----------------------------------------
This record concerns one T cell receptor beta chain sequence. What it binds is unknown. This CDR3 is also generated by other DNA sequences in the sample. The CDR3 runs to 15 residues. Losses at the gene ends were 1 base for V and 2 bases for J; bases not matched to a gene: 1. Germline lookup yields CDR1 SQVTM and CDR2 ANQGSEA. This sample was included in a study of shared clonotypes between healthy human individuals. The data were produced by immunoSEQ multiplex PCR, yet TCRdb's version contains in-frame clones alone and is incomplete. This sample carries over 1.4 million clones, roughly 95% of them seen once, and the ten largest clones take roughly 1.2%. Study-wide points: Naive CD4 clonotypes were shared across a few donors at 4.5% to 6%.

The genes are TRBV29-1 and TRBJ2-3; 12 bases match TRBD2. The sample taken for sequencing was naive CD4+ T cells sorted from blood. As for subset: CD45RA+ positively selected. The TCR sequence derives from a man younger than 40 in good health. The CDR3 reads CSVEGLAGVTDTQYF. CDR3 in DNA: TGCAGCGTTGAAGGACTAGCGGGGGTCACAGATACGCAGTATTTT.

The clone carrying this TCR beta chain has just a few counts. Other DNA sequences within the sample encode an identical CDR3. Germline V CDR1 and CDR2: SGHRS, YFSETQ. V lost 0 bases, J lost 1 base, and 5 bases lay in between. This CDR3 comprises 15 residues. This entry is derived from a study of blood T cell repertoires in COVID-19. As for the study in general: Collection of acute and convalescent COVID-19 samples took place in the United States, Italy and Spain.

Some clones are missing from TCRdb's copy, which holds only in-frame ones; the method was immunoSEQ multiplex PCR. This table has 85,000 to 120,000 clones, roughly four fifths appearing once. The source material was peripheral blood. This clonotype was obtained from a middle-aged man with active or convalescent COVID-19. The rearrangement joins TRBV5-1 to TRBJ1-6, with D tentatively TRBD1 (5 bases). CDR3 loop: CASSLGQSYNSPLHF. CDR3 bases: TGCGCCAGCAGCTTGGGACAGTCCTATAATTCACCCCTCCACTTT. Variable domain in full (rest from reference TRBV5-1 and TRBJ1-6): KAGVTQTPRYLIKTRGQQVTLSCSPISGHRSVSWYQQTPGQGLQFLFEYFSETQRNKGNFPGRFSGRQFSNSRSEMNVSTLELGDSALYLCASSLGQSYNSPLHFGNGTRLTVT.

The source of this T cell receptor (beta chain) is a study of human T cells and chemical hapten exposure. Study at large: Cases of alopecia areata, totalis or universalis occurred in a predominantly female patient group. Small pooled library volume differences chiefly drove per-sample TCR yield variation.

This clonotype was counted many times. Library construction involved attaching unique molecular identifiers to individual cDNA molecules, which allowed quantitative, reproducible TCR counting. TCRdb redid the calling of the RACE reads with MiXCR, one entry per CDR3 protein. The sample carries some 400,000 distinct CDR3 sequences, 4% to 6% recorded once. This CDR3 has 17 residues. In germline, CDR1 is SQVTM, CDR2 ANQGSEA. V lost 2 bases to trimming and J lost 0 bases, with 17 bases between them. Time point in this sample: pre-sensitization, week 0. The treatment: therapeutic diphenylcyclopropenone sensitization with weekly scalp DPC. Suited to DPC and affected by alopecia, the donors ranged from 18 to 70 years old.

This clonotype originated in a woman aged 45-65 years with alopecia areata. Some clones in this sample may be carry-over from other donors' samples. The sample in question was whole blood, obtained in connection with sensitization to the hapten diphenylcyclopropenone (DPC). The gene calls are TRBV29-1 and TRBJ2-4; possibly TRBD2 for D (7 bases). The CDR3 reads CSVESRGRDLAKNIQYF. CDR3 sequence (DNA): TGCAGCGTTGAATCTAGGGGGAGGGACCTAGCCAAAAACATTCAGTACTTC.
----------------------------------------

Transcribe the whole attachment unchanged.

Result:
This record concerns one T cell receptor beta chain sequence. What it binds is unknown. This CDR3 is also generated by other DNA sequences in the sample. The CDR3 runs to 15 residues. Losses at the gene ends were 1 base for V and 2 bases for J; bases not matched to a gene: 1. Germline lookup yields CDR1 SQVTM and CDR2 ANQGSEA. This sample was included in a study of shared clonotypes between healthy human individuals. The data were produced by immunoSEQ multiplex PCR, yet TCRdb's version contains in-frame clones alone and is incomplete. This sample carries over 1.4 million clones, roughly 95% of them seen once, and the ten largest clones take roughly 1.2%. Study-wide points: Naive CD4 clonotypes were shared across a few donors at 4.5% to 6%.

The genes are TRBV29-1 and TRBJ2-3; 12 bases match TRBD2. The sample taken for sequencing was naive CD4+ T cells sorted from blood. As for subset: CD45RA+ positively selected. The TCR sequence derives from a man younger than 40 in good health. The CDR3 reads CSVEGLAGVTDTQYF. CDR3 in DNA: TGCAGCGTTGAAGGACTAGCGGGGGTCACAGATACGCAGTATTTT.

The clone carrying this TCR beta chain has just a few counts. Other DNA sequences within the sample encode an identical CDR3. Germline V CDR1 and CDR2: SGHRS, YFSETQ. V lost 0 bases, J lost 1 base, and 5 bases lay in between. This CDR3 comprises 15 residues. This entry is derived from a study of blood T cell repertoires in COVID-19. As for the study in general: Collection of acute and convalescent COVID-19 samples took place in the United States, Italy and Spain.

Some clones are missing from TCRdb's copy, which holds only in-frame ones; the method was immunoSEQ multiplex PCR. This table has 85,000 to 120,000 clones, roughly four fifths appearing once. The source material was peripheral blood. This clonotype was obtained from a middle-aged man with active or convalescent COVID-19. The rearrangement joins TRBV5-1 to TRBJ1-6, with D tentatively TRBD1 (5 bases). CDR3 loop: CASSLGQSYNSPLHF. CDR3 bases: TGCGCCAGCAGCTTGGGACAGTCCTATAATTCACCCCTCCACTTT. Variable domain in full (rest from reference TRBV5-1 and TRBJ1-6): KAGVTQTPRYLIKTRGQQVTLSCSPISGHRSVSWYQQTPGQGLQFLFEYFSETQRNKGNFPGRFSGRQFSNSRSEMNVSTLELGDSALYLCASSLGQSYNSPLHFGNGTRLTVT.

The source of this T cell receptor (beta chain) is a study of human T cells and chemical hapten exposure. Study at large: Cases of alopecia areata, totalis or universalis occurred in a predominantly female patient group. Small pooled library volume differences chiefly drove per-sample TCR yield variation.

This clonotype was counted many times. Library construction involved attaching unique molecular identifiers to individual cDNA molecules, which allowed quantitative, reproducible TCR counting. TCRdb redid the calling of the RACE reads with MiXCR, one entry per CDR3 protein. The sample carries some 400,000 distinct CDR3 sequences, 4% to 6% recorded once. This CDR3 has 17 residues. In germline, CDR1 is SQVTM, CDR2 ANQGSEA. V lost 2 bases to trimming and J lost 0 bases, with 17 bases between them. Time point in this sample: pre-sensitization, week 0. The treatment: therapeutic diphenylcyclopropenone sensitization with weekly scalp DPC. Suited to DPC and affected by alopecia, the donors ranged from 18 to 70 years old.

This clonotype originated in a woman aged 45-65 years with alopecia areata. Some clones in this sample may be carry-over from other donors' samples. The sample in question was whole blood, obtained in connection with sensitization to the hapten diphenylcyclopropenone (DPC). The gene calls are TRBV29-1 and TRBJ2-4; possibly TRBD2 for D (7 bases). The CDR3 reads CSVESRGRDLAKNIQYF. CDR3 sequence (DNA): TGCAGCGTTGAATCTAGGGGGAGGGACCTAGCCAAAAACATTCAGTACTTC.